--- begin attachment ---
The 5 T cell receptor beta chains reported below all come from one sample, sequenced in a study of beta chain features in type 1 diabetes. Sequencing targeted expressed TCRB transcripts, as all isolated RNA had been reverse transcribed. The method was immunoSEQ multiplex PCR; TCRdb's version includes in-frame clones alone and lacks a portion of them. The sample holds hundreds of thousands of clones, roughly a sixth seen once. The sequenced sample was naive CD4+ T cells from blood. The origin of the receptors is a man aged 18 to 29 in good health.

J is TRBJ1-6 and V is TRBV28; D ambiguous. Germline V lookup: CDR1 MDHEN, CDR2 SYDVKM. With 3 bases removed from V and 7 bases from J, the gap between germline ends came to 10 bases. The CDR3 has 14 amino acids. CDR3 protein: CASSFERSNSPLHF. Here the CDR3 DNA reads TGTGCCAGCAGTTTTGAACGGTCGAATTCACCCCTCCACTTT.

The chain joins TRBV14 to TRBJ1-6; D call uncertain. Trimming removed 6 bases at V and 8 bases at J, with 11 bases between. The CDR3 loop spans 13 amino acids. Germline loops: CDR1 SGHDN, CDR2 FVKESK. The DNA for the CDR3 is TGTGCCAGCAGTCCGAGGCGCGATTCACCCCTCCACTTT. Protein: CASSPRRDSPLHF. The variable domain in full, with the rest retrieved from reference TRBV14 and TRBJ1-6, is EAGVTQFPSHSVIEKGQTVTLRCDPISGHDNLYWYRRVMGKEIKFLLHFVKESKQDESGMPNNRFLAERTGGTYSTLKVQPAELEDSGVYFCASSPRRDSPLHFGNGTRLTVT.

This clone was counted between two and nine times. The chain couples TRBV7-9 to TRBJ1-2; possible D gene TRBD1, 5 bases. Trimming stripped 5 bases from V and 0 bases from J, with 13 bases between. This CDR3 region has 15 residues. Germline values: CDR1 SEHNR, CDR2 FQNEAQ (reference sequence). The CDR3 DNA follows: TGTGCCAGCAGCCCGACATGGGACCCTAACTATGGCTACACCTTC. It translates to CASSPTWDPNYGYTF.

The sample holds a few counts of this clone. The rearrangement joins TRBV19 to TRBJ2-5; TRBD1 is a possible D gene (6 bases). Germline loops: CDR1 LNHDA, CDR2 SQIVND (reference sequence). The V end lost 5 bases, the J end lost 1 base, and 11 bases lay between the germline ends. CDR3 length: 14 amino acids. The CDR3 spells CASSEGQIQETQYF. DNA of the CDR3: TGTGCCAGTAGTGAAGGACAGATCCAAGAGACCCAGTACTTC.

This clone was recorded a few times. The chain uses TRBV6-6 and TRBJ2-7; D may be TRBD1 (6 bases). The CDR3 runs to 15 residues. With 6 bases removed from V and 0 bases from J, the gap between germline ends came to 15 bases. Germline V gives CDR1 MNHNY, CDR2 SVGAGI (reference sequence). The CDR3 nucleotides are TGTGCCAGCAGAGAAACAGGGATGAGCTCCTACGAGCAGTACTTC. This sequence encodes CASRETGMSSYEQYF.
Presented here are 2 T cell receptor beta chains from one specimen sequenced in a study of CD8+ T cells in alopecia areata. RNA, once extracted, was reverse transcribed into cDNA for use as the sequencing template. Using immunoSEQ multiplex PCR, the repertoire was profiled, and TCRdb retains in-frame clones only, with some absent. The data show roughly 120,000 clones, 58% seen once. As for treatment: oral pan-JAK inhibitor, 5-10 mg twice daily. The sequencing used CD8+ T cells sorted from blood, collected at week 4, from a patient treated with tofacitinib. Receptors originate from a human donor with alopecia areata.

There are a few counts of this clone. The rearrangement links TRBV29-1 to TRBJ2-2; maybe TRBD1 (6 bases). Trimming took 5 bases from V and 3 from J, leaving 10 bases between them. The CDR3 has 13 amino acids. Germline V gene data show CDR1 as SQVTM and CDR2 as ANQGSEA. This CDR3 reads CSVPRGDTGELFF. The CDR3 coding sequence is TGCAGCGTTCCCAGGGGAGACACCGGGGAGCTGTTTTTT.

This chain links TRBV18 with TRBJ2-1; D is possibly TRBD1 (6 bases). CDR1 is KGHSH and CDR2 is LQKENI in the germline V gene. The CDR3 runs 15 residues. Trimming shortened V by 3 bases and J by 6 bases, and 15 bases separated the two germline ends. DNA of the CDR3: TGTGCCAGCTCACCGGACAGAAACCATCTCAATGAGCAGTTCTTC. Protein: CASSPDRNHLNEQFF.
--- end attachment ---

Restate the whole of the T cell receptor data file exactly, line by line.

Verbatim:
The 5 T cell receptor beta chains reported below all come from one sample, sequenced in a study of beta chain features in type 1 diabetes. Sequencing targeted expressed TCRB transcripts, as all isolated RNA had been reverse transcribed. The method was immunoSEQ multiplex PCR; TCRdb's version includes in-frame clones alone and lacks a portion of them. The sample holds hundreds of thousands of clones, roughly a sixth seen once. The sequenced sample was naive CD4+ T cells from blood. The origin of the receptors is a man aged 18 to 29 in good health.

J is TRBJ1-6 and V is TRBV28; D ambiguous. Germline V lookup: CDR1 MDHEN, CDR2 SYDVKM. With 3 bases removed from V and 7 bases from J, the gap between germline ends came to 10 bases. The CDR3 has 14 amino acids. CDR3 protein: CASSFERSNSPLHF. Here the CDR3 DNA reads TGTGCCAGCAGTTTTGAACGGTCGAATTCACCCCTCCACTTT.

The chain joins TRBV14 to TRBJ1-6; D call uncertain. Trimming removed 6 bases at V and 8 bases at J, with 11 bases between. The CDR3 loop spans 13 amino acids. Germline loops: CDR1 SGHDN, CDR2 FVKESK. The DNA for the CDR3 is TGTGCCAGCAGTCCGAGGCGCGATTCACCCCTCCACTTT. Protein: CASSPRRDSPLHF. The variable domain in full, with the rest retrieved from reference TRBV14 and TRBJ1-6, is EAGVTQFPSHSVIEKGQTVTLRCDPISGHDNLYWYRRVMGKEIKFLLHFVKESKQDESGMPNNRFLAERTGGTYSTLKVQPAELEDSGVYFCASSPRRDSPLHFGNGTRLTVT.

This clone was counted between two and nine times. The chain couples TRBV7-9 to TRBJ1-2; possible D gene TRBD1, 5 bases. Trimming stripped 5 bases from V and 0 bases from J, with 13 bases between. This CDR3 region has 15 residues. Germline values: CDR1 SEHNR, CDR2 FQNEAQ (reference sequence). The CDR3 DNA follows: TGTGCCAGCAGCCCGACATGGGACCCTAACTATGGCTACACCTTC. It translates to CASSPTWDPNYGYTF.

The sample holds a few counts of this clone. The rearrangement joins TRBV19 to TRBJ2-5; TRBD1 is a possible D gene (6 bases). Germline loops: CDR1 LNHDA, CDR2 SQIVND (reference sequence). The V end lost 5 bases, the J end lost 1 base, and 11 bases lay between the germline ends. CDR3 length: 14 amino acids. The CDR3 spells CASSEGQIQETQYF. DNA of the CDR3: TGTGCCAGTAGTGAAGGACAGATCCAAGAGACCCAGTACTTC.

This clone was recorded a few times. The chain uses TRBV6-6 and TRBJ2-7; D may be TRBD1 (6 bases). The CDR3 runs to 15 residues. With 6 bases removed from V and 0 bases from J, the gap between germline ends came to 15 bases. Germline V gives CDR1 MNHNY, CDR2 SVGAGI (reference sequence). The CDR3 nucleotides are TGTGCCAGCAGAGAAACAGGGATGAGCTCCTACGAGCAGTACTTC. This sequence encodes CASRETGMSSYEQYF.
Presented here are 2 T cell receptor beta chains from one specimen sequenced in a study of CD8+ T cells in alopecia areata. RNA, once extracted, was reverse transcribed into cDNA for use as the sequencing template. Using immunoSEQ multiplex PCR, the repertoire was profiled, and TCRdb retains in-frame clones only, with some absent. The data show roughly 120,000 clones, 58% seen once. As for treatment: oral pan-JAK inhibitor, 5-10 mg twice daily. The sequencing used CD8+ T cells sorted from blood, collected at week 4, from a patient treated with tofacitinib. Receptors originate from a human donor with alopecia areata.

There are a few counts of this clone. The rearrangement links TRBV29-1 to TRBJ2-2; maybe TRBD1 (6 bases). Trimming took 5 bases from V and 3 from J, leaving 10 bases between them. The CDR3 has 13 amino acids. Germline V gene data show CDR1 as SQVTM and CDR2 as ANQGSEA. This CDR3 reads CSVPRGDTGELFF. The CDR3 coding sequence is TGCAGCGTTCCCAGGGGAGACACCGGGGAGCTGTTTTTT.

This chain links TRBV18 with TRBJ2-1; D is possibly TRBD1 (6 bases). CDR1 is KGHSH and CDR2 is LQKENI in the germline V gene. The CDR3 runs 15 residues. Trimming shortened V by 3 bases and J by 6 bases, and 15 bases separated the two germline ends. DNA of the CDR3: TGTGCCAGCTCACCGGACAGAAACCATCTCAATGAGCAGTTCTTC. Protein: CASSPDRNHLNEQFF.